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Dear Miss Manners: When one receives a wedding invitation addressed to Mr. John Smith and Guest, is it correct to respond that Mr. John Smith and Guest will be attending, or that Mr. John Smith and Ms. Jane Jones will be attending?

My fiance recently received such an invitation and responded "Mr. John Smith and Guest." The parties giving the wedding, knowing that Jane Jones was the guest, put her name on the table-seating card, to avoid using "Mr. John Smith and Guest."

Gentle Reader: Miss Manners gathers that Ms. Jones objects to Mr. Smith's being irascible over the original failure of Mr. and Mrs. Host to identify their guests properly. If Mr. and Mrs. Host knew that Mr. Smith was engaged, why didn't they invite Ms. Jones by name in the first place?

Miss Manners is willing to sympathize with Ms. Jones, but on two conditions:

1. Ms. Jones must understand that Mr. Smith was only perpetuating the indignity in order to protest it. That may not totally exonerate him, but it establishes that he was acting in Ms. Jones' interest.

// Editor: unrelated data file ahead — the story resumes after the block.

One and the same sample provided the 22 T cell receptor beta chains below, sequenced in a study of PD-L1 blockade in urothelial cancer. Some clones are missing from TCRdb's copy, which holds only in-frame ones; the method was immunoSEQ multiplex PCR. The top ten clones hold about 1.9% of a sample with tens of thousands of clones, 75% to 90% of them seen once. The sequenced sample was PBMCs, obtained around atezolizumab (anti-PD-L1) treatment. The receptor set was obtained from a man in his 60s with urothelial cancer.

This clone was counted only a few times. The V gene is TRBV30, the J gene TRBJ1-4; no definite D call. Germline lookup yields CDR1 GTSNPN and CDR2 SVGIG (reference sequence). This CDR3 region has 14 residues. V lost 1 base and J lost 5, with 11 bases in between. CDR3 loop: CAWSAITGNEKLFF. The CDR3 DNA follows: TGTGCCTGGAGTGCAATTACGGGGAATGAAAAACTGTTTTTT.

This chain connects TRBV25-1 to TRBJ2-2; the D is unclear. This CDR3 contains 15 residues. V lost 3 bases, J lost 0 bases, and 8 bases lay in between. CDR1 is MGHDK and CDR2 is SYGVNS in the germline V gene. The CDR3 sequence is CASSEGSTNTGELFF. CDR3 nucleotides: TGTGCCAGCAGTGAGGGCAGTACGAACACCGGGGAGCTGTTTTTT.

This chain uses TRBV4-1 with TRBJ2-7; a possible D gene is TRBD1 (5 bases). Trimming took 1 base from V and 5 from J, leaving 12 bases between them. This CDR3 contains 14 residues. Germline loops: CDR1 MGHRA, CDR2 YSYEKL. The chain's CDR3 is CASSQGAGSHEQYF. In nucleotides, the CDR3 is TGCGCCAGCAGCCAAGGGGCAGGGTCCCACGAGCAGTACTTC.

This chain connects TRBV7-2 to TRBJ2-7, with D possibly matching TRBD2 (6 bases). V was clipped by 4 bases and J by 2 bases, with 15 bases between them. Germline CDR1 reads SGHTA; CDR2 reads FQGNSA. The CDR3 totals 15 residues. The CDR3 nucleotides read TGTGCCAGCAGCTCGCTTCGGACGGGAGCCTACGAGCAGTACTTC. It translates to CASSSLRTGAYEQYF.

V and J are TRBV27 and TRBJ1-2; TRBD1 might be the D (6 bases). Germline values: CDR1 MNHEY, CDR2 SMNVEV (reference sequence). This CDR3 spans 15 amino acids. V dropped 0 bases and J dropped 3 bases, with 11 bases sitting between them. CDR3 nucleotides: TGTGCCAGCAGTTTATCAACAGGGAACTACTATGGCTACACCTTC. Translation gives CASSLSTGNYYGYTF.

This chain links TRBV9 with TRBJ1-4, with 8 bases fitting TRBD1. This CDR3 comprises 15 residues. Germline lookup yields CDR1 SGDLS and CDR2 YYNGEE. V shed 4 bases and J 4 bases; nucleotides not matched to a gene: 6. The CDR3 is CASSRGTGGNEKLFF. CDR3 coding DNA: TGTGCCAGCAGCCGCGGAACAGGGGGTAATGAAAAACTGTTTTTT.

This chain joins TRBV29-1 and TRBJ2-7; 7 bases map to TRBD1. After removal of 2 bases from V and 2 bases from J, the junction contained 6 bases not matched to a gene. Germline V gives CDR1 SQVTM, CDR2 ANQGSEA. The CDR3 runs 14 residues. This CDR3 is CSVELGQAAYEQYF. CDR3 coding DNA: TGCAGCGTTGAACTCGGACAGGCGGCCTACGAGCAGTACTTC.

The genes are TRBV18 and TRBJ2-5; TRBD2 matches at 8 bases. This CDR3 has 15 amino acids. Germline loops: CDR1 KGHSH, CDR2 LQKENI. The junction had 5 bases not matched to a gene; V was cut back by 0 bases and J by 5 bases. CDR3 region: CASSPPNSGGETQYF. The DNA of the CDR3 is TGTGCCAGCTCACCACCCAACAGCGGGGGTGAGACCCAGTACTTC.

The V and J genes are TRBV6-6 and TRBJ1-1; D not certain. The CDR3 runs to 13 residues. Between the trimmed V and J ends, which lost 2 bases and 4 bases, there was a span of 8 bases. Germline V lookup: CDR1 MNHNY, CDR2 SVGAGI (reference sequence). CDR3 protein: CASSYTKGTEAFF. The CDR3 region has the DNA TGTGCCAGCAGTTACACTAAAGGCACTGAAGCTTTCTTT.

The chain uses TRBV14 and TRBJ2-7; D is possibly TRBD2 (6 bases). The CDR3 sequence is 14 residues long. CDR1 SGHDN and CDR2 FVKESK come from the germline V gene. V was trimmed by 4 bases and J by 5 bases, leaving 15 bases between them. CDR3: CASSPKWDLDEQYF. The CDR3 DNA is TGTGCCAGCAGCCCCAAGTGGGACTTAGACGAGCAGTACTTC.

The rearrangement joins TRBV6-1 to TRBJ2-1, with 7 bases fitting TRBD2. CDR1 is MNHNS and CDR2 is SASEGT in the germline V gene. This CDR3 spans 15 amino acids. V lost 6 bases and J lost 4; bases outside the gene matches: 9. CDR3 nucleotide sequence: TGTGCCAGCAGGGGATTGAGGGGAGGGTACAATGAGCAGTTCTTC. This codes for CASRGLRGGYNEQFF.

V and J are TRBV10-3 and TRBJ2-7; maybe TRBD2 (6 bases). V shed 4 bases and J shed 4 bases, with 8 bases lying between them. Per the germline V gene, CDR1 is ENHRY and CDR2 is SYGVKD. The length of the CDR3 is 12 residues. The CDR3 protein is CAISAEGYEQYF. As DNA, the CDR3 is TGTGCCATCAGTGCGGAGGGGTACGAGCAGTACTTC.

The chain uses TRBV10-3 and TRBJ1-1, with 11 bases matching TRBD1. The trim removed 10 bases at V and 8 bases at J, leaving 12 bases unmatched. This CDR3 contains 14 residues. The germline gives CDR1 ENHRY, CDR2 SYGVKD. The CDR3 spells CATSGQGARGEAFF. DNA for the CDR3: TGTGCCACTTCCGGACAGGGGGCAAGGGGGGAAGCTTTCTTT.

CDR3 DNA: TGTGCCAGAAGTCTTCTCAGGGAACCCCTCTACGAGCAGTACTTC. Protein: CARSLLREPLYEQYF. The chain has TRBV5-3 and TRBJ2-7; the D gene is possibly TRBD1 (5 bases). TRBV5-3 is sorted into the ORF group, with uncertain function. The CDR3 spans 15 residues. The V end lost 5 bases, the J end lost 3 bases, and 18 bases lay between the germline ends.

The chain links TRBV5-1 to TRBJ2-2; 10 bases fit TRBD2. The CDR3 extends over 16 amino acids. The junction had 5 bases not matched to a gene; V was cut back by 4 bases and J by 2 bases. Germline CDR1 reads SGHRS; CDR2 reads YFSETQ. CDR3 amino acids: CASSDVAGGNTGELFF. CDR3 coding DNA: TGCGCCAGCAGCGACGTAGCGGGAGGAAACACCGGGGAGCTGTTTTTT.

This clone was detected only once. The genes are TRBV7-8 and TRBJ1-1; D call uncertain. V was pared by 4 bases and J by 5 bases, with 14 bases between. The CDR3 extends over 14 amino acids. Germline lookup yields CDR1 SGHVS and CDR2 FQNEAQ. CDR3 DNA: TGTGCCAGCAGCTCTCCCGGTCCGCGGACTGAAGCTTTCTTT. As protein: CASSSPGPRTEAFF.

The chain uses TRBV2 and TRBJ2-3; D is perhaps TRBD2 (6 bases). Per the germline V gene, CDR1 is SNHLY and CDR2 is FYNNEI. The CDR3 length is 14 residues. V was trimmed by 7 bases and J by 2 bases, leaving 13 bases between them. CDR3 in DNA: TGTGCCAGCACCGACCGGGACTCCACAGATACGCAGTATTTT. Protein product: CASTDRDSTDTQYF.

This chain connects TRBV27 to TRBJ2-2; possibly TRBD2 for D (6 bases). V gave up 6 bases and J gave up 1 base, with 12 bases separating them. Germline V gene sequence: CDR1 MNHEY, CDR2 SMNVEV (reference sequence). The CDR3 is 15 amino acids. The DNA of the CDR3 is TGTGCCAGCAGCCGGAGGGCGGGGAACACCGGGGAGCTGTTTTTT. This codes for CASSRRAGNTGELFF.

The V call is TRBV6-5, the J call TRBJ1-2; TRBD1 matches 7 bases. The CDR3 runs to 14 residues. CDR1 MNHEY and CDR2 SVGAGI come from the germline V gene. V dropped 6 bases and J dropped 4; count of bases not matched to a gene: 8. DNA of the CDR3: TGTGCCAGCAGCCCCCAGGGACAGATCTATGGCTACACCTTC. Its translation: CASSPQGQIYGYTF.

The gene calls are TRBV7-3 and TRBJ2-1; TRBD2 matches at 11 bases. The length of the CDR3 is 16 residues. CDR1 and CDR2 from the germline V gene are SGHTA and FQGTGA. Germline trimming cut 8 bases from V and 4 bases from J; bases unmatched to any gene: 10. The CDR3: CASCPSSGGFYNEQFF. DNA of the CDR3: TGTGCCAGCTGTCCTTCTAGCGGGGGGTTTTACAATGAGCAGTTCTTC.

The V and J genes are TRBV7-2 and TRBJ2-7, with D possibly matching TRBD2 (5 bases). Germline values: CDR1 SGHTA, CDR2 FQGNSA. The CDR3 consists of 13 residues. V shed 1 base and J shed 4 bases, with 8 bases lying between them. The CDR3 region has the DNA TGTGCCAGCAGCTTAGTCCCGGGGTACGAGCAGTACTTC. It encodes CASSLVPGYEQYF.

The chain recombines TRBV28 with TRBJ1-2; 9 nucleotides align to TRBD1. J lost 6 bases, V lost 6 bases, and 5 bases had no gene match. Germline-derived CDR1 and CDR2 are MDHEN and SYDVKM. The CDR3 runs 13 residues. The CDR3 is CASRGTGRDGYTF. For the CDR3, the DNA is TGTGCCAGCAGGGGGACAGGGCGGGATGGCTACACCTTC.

2. Ms. Jones must promise that when she marries the now-forgiven Mr. Smith she makes the effort to learn and use the actual names of all of their wedding guests.

Shower forecast

Dear Miss Manners: My daughter is marrying a man of a different race. They have already bought a house, and have therefore spent any money they had saved toward a wedding. I also gave them money toward the house instead of the wedding, which was their choice.

They are now planning to get married with only the immediate family attending. I feel that she is entitled to have a bridal shower. How do you handle this when guests will not be invited to the wedding?

Gentle Reader: Entitled? Bridal showers are not an entitlement, no matter how many brides or their mothers believe that they are.

Bridal showers may be given voluntarily by friends of the bride's, but the only firm rule is that they should never be given, much less suggested, by members of the bride or bridegroom's family. So the etiquette proper in this case is for you to forget the whole thing and enjoy the family wedding.

Miss Manners fails to see what the couple's racial background or financial resources have to do with this question. She assures you that this is an equal-opportunity ruling.

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